Hyperloop Transportation Technologies or HyperloopTT has unexpectedly taken the lead in the race to build the transportation system. HyperloopTT has entered into a deal to build the first Hyperloop track in China.
A 10 kilometer (6.2) mile test track is planned in the province of Guizhou in Southwest China, Endgadget reported. The city of Tongren will pick up 50% of the cost of building the track. HyperloopTT will put the other half of the money. The cost of track of was not mentioned.
The track will apparently be located in the Tongren region, near the Chongqing Municipality. Chongqing or Chunking is the historic Chinese city that served as the Nationalist capital during World War II.
Even though it sounds like a test track, HyperloopTT contends the Guizhou track is a commercial venture. This would be the second test track built by HyperloopTT which is constructing at 320 meter long track in Toulouse, France. HyperloopTT is also planning a test facility in Brazil.
HyperloopTT will launch a joint venture in China to operate the local Hyperloop. HyperloopTT calls itself a “crowdsourced venture” but apparently has some serious corporate backing. HyperloopTT also claims to be an American company, but its principal operations are in France.
HyperloopTT is Part of the New Silk Road
“We envision that Hyperloop will play into a bigger role of the Silk Road Economic Belt, connecting the region to the rest of the world,” Dirk Ahlborn told the China Money Network. “China spends over US $300 billion annually on infrastructure to address their rapidly growing urban populations.”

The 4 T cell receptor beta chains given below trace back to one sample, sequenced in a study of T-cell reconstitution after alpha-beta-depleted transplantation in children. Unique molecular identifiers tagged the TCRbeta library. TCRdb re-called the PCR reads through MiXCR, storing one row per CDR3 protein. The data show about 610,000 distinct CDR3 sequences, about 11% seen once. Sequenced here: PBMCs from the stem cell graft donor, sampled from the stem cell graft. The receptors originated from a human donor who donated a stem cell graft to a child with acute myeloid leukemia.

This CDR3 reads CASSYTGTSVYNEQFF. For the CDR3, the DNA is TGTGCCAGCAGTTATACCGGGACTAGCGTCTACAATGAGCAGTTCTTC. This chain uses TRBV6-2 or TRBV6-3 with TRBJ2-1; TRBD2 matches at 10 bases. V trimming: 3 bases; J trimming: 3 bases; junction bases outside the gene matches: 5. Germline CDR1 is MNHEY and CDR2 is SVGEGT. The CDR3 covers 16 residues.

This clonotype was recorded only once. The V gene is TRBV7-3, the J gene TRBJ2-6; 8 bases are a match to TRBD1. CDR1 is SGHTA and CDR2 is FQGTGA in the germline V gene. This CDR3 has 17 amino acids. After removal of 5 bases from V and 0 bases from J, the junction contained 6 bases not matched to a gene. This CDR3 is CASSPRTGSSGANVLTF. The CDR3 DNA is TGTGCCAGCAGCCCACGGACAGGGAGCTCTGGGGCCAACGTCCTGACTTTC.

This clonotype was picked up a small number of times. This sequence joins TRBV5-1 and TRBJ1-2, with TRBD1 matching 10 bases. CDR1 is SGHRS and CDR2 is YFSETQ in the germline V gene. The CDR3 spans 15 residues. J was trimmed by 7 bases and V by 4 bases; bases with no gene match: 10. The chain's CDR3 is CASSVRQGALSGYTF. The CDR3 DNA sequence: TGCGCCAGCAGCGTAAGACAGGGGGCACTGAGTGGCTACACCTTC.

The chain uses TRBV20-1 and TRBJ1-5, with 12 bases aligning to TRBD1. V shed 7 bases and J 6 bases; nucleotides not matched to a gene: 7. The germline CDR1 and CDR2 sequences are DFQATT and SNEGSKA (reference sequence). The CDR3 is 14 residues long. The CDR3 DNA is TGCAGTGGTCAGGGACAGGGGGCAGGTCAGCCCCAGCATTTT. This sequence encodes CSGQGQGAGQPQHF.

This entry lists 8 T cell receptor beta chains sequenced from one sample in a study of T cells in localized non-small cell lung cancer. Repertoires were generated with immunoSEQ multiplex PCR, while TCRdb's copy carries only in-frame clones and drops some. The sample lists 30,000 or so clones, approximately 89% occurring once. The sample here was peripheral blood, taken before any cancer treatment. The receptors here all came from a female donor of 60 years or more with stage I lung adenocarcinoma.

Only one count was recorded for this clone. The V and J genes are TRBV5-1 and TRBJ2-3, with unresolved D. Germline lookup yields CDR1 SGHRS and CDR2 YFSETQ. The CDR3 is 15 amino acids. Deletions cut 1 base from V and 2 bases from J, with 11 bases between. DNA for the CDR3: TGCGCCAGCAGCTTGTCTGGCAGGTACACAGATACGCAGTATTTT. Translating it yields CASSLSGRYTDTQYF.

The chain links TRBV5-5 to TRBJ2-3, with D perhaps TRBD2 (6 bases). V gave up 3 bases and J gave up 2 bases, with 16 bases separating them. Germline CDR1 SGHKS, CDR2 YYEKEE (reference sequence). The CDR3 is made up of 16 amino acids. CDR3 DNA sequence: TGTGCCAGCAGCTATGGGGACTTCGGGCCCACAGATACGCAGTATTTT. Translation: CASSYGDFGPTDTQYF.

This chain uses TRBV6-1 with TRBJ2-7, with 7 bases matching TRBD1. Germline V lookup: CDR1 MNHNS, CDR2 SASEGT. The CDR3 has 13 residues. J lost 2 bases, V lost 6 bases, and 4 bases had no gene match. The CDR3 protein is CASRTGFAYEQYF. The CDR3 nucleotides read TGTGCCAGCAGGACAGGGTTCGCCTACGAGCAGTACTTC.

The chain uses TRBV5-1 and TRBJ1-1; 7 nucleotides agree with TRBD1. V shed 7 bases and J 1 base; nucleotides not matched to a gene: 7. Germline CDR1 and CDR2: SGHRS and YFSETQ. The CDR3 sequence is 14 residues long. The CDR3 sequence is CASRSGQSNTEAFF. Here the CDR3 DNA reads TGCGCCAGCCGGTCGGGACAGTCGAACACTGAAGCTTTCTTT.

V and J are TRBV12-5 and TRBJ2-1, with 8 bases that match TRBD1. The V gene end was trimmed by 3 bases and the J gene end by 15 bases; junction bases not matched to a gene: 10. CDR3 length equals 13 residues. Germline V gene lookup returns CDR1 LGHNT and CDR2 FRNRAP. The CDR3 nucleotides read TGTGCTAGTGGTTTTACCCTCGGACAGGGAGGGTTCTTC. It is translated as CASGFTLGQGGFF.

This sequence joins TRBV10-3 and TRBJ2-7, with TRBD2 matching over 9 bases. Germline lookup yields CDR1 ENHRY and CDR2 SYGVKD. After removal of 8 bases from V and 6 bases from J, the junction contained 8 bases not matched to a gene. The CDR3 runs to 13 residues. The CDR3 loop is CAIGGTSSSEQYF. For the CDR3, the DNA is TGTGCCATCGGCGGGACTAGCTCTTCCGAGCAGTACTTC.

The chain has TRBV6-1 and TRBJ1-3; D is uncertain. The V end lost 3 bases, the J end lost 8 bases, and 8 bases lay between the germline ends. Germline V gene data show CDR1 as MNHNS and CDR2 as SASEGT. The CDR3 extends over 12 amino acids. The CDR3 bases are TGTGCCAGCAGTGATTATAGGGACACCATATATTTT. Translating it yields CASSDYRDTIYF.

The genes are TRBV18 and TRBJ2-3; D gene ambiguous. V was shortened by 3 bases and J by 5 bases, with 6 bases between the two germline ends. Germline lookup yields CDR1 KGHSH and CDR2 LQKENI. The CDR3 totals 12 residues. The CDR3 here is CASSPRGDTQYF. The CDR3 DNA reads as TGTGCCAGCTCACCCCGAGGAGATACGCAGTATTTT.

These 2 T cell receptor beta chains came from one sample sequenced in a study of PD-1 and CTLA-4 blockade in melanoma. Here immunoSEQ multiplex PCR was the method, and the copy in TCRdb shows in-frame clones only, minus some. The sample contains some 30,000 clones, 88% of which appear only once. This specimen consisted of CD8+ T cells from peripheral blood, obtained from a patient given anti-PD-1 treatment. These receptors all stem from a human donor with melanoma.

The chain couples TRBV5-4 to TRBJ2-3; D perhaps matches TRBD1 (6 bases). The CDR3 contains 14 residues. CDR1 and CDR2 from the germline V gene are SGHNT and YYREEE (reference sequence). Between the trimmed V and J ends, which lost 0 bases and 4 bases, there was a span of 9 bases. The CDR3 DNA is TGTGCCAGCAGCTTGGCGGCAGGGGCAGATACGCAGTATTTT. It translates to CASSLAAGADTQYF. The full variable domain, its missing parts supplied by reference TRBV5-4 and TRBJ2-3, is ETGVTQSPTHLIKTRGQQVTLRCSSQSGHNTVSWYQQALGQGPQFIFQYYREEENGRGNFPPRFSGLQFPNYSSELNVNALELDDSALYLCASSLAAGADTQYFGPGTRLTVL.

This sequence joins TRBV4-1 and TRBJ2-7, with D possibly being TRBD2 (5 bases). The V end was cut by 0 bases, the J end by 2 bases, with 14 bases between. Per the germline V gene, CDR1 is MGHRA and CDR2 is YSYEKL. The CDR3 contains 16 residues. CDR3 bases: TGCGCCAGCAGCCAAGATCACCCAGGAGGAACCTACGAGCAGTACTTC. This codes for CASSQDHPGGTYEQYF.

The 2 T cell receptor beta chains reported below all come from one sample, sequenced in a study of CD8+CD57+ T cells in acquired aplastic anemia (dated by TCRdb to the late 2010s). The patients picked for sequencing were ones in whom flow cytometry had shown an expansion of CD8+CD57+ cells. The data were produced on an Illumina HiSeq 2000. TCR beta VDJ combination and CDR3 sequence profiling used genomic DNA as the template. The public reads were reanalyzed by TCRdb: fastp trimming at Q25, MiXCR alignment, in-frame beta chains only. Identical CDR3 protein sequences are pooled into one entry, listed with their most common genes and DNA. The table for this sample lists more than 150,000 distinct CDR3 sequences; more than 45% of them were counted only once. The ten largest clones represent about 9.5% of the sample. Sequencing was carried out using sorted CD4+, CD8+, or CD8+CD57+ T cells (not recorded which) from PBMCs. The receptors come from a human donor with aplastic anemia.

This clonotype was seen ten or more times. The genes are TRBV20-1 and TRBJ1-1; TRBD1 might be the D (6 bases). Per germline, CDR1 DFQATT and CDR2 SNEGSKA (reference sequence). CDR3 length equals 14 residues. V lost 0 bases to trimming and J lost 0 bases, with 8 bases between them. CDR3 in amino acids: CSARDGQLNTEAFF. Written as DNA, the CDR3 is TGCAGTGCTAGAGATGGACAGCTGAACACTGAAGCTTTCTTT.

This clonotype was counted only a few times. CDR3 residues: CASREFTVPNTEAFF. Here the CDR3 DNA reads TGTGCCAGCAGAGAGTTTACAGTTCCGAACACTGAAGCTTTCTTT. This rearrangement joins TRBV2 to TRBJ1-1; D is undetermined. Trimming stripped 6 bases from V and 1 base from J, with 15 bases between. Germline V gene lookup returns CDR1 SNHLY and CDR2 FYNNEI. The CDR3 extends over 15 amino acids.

“Having worked alongside our government partners, Hyperloop has proven a viable solution for this immediate problem,” Ahlborn added. “Additionally, the unique topography of Tongren will allow us to refine our various construction methods with our partners.”
The New Silk Road is a project to build a rail connection between China and Europe over the route of the historic Silk Road. The Chinese government is heavily committed to that project. The People’s Republic reportedly intends to spend $900 billion on the New Silk Road or Belt and Road Action Plan.
An obvious use for the New Silk Road is to haul the products of China’s many factories to Europe. Guizhou is trying to push itself as an industrial center by luring giant manufacturers and retailers including Tencent Holdings, Foxconn, Microsoft, Huawei, Qualcomm, and Alibaba to its Guiyang Economic and Technological Development Zone.
Will China Practice Hyperloop Imperialism?
Another obvious use for the New Silk Road is to move the troops and tanks of the People’s Liberation Army (PLA) all over Eurasia. That makes the New Silk Road a lot like the legendary Roman roads, which were built to enable the legions to easily reach all corners of the Empire.
The Hyperloop would obviously greatly speed up the movement of troops and military equipment. It might give the PLA a military edge in future conflicts, such as war with Russia.
Local companies will build the Hyperloop infrastructure and pods that HyperloopTT will design and test. No name for the joint-venture with Tongren has been announced. It is obvious that the central Chinese government and possibly the PLA will be involved in the project.
The Guizhou deal gives HyperloopTT a huge advantage over Hyperloop One and Elon Musk’s SpaceX. Neither SpaceX nor Hyperloop One has a joint venture or test track in China – yet.